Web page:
Clearly, these characteristics are not consistent with an sp3 hybrid bonding picture for the two carbon atoms. Instead, the bonding in ethene is described by a model involving the participation of a different kind of hybrid orbital. Three atomic orbitals on each carbon – the 2s, 2px and 2py orbitals – combine to form three sp2 hybrids, leaving the 2pz orbital unhybridized.

The three sp2 hybrids are arranged with trigonal planar geometry, pointing to the three corners of an equilateral triangle, with angles of 120° between them. The unhybridized 2pz orbital is perpendicular to this plane (in the next several figures, sp2 orbitals and the sigma bonds to which they contribute are represented by lines and wedges; only the 2pz orbitals are shown in the ‘space-filling’ mode).

The carbon-carbon double bond in ethene consists of one sigma bond, formed by the overlap of two sp2 orbitals, and a second bond, called a pi bond, which is formed by the side-by-side overlap of the two unhybridized 2pz orbitals from each carbon.

 animation spacefilling image video tutorial interactive 3D model (select ‘show resulting pi orbital’)

This illustration (from University of Florida) shows the sigma and pi bonds in ethene.

Unlike a sigma bond, a pi bond does not have cylindrical symmetry. If rotation about this bond were to occur, it would involve disrupting the side-by-side overlap between the two 2pz orbitals that make up the pi bond.  The presence of the pi bond thus ‘locks’ the six atoms of ethene into the same plane. This argument extends to larger alkene groups: in each case, six atoms lie in the same plane.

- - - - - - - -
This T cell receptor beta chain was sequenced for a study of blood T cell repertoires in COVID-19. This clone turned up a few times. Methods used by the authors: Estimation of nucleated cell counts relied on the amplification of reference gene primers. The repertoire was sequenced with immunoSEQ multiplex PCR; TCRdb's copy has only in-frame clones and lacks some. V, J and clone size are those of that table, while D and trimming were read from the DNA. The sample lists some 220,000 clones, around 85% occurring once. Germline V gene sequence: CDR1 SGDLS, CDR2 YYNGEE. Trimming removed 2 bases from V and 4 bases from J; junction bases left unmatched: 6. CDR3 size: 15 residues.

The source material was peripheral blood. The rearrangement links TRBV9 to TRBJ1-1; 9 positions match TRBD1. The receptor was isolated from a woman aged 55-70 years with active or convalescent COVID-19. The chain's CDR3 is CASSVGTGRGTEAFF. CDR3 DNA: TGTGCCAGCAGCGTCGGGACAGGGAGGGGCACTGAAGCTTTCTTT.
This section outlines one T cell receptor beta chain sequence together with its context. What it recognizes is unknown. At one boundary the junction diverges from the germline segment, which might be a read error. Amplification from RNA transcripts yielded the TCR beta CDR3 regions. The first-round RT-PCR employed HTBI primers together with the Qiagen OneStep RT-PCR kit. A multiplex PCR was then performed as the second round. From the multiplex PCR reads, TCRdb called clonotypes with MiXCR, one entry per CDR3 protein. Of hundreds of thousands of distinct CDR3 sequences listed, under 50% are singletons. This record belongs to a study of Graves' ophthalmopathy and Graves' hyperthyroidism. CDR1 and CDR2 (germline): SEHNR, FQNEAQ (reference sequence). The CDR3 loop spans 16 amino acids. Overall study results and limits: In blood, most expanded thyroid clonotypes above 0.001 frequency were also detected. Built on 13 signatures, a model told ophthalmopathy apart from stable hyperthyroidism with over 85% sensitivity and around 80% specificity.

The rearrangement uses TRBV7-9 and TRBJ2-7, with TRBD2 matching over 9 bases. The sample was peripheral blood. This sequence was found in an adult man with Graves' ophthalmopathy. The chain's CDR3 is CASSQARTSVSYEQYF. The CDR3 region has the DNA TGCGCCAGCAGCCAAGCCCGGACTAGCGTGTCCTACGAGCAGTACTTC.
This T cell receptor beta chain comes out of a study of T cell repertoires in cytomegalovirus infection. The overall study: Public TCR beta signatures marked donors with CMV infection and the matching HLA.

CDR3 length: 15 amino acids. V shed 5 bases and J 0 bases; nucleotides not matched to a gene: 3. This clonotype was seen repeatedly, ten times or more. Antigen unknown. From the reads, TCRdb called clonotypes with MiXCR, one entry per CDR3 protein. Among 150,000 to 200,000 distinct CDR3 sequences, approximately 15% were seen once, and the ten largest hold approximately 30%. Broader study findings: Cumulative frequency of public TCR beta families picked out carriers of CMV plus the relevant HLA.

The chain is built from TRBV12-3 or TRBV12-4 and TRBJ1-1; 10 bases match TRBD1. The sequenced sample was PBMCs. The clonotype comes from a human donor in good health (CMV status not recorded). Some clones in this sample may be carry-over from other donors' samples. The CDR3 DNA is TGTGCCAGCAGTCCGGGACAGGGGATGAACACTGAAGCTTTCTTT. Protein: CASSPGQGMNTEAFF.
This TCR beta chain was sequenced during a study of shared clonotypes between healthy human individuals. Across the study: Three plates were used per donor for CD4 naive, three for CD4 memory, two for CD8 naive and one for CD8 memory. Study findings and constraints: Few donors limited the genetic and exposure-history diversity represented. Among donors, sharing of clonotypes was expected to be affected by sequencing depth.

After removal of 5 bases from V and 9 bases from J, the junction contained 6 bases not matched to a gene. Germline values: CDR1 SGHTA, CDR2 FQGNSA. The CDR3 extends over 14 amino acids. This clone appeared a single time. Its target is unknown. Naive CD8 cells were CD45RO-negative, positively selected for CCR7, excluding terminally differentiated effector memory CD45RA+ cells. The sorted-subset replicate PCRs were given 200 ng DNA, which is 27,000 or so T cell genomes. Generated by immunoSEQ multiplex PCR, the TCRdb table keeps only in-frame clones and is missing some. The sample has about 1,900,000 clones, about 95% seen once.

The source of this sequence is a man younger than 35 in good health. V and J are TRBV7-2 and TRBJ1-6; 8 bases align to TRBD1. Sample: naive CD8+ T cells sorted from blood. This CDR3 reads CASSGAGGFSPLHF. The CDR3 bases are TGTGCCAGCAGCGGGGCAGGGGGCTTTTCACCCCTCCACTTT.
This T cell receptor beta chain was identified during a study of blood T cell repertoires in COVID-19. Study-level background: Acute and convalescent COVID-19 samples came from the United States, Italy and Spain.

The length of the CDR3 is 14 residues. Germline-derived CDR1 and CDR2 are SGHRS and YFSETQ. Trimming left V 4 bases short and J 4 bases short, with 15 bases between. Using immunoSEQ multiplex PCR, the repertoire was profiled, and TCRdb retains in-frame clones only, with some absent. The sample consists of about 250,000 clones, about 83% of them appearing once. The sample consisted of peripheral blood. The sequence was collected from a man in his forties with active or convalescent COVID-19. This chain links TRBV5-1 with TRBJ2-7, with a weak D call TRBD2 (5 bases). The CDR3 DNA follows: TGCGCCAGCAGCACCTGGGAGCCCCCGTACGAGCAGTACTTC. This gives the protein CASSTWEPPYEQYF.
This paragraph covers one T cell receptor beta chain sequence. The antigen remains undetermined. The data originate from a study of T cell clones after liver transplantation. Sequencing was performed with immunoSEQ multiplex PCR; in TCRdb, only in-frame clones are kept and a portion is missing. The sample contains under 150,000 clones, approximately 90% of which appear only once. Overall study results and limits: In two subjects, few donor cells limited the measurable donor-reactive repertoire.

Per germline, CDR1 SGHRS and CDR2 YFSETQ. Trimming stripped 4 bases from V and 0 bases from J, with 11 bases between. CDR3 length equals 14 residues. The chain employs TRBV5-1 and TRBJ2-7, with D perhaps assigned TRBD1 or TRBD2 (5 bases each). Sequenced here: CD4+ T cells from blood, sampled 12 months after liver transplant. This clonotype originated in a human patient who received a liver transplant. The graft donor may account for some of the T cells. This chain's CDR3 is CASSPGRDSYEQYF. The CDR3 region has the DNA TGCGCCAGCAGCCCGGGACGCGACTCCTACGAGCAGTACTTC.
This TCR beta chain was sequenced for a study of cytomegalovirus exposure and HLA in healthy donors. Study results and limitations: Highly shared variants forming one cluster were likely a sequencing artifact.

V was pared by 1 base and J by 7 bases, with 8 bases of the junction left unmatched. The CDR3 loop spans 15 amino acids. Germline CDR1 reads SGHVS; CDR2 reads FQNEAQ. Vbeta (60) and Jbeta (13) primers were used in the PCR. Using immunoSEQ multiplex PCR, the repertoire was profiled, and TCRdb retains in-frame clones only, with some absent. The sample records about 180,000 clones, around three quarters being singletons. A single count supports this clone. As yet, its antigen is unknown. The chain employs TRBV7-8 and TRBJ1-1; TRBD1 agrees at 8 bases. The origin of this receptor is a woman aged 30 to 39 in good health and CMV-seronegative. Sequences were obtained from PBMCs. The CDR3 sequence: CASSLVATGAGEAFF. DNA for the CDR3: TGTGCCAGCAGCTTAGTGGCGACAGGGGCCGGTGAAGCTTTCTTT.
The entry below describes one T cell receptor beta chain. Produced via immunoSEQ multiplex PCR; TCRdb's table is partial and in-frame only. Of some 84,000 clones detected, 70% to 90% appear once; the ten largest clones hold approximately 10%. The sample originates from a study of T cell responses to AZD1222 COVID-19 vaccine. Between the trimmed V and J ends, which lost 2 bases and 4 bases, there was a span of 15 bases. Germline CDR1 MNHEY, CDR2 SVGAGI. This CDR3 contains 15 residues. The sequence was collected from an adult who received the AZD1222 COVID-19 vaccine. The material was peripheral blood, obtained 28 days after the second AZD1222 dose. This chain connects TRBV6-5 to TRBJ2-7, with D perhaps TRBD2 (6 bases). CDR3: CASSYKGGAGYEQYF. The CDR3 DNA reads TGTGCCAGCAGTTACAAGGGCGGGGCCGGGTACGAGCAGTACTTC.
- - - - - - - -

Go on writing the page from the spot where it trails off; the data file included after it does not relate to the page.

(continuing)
### Example

Redraw the structures below, indicating the six atoms that lie in the same plane due to the carbon-carbon double bond.

### Example

What is wrong with the way the following structure is drawn?

A similar picture can be drawn for the bonding in carbonyl groups, such as formaldehyde. In this molecule, the carbon is sp2-hybridized, and we will assume that the oxygen atom is also sp2hybridized. The carbon has three sigma bonds: two are formed by overlap between sp2 orbitals with 1s orbitals from hydrogen atoms, and the third sigma bond is formed by overlap between the remaining carbon sp2 orbital and an sp2 orbital on the oxygen. The two lone pairs on oxygen occupy its other two sp2 orbitals.

interactive 3D model

The pi bond is formed by side-by-side overlap of the unhybridized 2pz orbitals on the carbon and the oxygen. Just like in alkenes, the 2pz orbitals that form the pi bond are perpendicular to the plane formed by the sigma bonds.

### Example

a: Draw a diagram of hybrid orbitals in an sp2-hybridized nitrogen.

b: Draw a figure showing the bonding picture for the imine below.

c: In your drawing for part b, what kind of orbital holds the nitrogen lone pair?

### Bonding carbon atoms using sp hybrid orbitals

Consider, for example, the structure of ethyne (common name acetylene), the simplest alkyne.

Both the VSEPR theory and experimental evidence tells us that the molecule is linear: all four atoms lie in a straight line. The carbon-carbon triple bond is only 120 pm long, shorter than the double bond in ethene, and is very strong, about 837 kJ/mol. In the hybrid orbital picture of acetylene, both carbons are sp-hybridized.  In an sp-hybridized carbon,  the 2s orbital combines with the 2px orbital to form two sp hybrid orbitals that are oriented at an angle of 180° with respect to each other (eg. along the x axis). The 2py and 2pz orbitals remain unhybridized, and are oriented perpendicularly along the y and z axes, respectively.